Rennie Pasquinelli: White privilege? Hail yes

By Rennie Pasquinelli, Columnist
Published November 2, 2014

Correction: A previous version of this column failed to credit the academic paper “White Privilege and Male Privilege” by Peggy McIntosh. This article was inspired by its conceptual ideas and organizational structure.

White privilege is a set of privileges that white people experience, while non-white people of the same social, political or economic status do not. Many things white individuals experience are easily taken for granted, but that is a primary factor in being privileged by a system that favors the white race. A common misconception about white privilege is that it is a direct attack on a specific white person’s success or failure. The inherent privilege of white people is not a blame game, but rather just a term to highlight the system itself. Here are 20 ways that white people — including myself — are privileged at the University of Michigan and other settings.

1. They can be pretty sure there will be someone of the same race as they are in any class they are in.
2. Walking around campus, they do not have to actively search for somebody of the same race.
3. They are not stared at in class when the conversation of race comes up.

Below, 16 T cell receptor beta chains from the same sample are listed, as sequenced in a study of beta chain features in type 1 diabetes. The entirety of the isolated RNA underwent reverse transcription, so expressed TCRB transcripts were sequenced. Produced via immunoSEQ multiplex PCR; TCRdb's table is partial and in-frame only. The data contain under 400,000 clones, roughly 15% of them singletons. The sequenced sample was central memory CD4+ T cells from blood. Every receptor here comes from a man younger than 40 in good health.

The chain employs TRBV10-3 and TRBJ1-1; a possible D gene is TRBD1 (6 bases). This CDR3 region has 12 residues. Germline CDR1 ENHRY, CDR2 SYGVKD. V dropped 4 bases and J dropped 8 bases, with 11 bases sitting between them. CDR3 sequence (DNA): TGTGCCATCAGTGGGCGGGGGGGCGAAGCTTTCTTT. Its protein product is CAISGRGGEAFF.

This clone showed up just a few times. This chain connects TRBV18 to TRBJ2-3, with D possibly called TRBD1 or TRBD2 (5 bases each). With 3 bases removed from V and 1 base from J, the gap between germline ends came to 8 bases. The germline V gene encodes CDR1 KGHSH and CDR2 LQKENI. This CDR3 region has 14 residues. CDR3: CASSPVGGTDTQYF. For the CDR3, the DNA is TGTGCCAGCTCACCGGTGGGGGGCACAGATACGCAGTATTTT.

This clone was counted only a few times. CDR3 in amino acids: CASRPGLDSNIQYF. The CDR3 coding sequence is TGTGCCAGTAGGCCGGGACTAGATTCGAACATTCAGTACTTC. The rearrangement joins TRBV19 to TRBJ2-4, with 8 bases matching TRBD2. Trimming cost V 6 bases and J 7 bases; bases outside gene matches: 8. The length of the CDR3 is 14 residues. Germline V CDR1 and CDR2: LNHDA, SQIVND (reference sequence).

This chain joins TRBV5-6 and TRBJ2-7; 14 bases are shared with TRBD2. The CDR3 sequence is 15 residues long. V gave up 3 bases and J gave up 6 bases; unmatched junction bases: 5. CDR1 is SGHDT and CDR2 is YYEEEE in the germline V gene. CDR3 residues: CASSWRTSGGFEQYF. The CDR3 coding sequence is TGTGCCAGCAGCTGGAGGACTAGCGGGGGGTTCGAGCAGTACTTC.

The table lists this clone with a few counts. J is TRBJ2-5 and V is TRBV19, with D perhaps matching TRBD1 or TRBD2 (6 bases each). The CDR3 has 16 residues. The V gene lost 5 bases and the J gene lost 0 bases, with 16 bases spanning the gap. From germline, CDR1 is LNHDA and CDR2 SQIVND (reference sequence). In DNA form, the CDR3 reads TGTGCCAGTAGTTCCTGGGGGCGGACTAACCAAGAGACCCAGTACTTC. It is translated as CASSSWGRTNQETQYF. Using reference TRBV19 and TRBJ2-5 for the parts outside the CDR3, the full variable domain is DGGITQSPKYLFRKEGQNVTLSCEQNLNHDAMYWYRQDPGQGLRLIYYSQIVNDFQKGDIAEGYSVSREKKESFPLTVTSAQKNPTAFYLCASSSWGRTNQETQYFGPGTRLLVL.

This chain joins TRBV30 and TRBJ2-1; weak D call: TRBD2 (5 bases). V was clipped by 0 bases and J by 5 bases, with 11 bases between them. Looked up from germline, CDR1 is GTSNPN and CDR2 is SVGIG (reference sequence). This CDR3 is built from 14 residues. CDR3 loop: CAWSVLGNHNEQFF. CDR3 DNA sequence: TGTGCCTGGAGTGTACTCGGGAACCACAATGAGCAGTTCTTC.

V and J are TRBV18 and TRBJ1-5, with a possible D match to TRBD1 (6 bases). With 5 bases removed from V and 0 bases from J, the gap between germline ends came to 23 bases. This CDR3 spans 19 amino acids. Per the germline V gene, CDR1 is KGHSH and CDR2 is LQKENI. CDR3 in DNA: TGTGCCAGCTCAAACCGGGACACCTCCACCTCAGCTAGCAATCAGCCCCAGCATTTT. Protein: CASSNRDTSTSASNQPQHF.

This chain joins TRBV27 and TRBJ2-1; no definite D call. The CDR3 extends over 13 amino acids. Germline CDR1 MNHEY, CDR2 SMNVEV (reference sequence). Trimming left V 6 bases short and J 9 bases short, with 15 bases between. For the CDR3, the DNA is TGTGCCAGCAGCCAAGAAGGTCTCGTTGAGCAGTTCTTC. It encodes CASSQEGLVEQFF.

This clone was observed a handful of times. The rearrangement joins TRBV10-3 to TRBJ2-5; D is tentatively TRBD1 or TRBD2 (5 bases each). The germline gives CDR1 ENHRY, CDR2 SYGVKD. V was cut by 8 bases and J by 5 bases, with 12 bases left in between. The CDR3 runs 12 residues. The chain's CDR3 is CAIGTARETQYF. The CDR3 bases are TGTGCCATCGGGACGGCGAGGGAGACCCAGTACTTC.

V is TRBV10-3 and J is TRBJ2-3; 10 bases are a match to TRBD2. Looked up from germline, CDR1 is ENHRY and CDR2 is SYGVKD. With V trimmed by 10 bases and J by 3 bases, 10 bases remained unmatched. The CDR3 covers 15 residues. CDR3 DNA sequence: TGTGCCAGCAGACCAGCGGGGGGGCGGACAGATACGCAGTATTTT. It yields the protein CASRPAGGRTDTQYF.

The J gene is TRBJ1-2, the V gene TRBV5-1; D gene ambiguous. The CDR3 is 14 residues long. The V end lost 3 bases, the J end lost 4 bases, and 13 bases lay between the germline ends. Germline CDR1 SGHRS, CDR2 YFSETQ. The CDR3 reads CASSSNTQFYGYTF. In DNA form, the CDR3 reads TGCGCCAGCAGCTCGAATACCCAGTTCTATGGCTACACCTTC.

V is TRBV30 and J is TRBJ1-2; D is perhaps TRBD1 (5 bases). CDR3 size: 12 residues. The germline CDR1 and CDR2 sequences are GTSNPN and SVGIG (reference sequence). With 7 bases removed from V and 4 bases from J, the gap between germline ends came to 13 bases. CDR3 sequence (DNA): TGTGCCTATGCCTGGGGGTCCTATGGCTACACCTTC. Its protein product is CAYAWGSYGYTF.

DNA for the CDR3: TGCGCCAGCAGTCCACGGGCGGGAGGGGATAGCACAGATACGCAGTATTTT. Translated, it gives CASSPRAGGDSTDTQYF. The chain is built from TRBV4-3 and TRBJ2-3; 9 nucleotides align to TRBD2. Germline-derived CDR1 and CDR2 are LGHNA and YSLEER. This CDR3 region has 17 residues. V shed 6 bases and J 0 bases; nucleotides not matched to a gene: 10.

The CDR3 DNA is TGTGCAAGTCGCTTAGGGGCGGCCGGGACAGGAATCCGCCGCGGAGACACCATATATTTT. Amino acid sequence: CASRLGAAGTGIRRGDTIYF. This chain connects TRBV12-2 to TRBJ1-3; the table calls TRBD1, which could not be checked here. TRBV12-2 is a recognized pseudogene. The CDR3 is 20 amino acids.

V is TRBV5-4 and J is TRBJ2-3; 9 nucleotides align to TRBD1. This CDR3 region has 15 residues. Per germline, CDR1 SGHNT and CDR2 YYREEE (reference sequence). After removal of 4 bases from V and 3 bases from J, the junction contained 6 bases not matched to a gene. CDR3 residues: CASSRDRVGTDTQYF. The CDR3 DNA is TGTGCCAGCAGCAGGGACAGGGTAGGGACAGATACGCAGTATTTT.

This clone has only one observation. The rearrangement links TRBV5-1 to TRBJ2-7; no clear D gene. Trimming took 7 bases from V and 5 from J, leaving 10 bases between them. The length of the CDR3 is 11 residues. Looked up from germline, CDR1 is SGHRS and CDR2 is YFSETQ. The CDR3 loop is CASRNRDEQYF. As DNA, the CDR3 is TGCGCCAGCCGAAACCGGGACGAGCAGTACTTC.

4. They get to study people of their race doing groundbreaking and important things in their textbooks.
5. If they wanted to, they could spend time with only people of their race whenever they so choose.
6. They do not have to be nervous about being one of the only, if not the only, person of their race in their dorm’s hall.
7. No one ever assumes that they got into the University because of lower standards set upon them due to their race.
8. They do not question if the reason they got accepted here was because of their race.
9. Their parents did not have to tell them about the systematic racism they will experience in college and in life beyond.
10. No one is surprised if they tell him/her about their high test scores and/or GPA in high school.
11. They can outwardly support affirmative action without their opinion being attributed to their race.
12. They can be reassured that the person in charge of their school is someone of their race, and always has been.
13. If they make a mistake in a group assignment, their race will not be pinpointed as the reason why.
14. They can be late to appointments or meetings without it being blamed on their race.
15. Other white people’s use of the n-word doesn’t affect them.
16. They do not have to worry that the way they dress, or even just their skin color, will make them a more susceptible target to law enforcement.
17. If they are walking alone at night, no one is (consciously or subconsciously) fearful of them.
18. They can go to the CVS or Walgreens on State Street and find Band-Aids that match their skin color.
19. If they are a tall and strong male, others do not automatically assume they are on the basketball or football team.
20. Somebody didn’t dress up as their race or ethnicity for Halloween last weekend.

Rennie Pasquinelli can be reached at renpasq@umich.edu.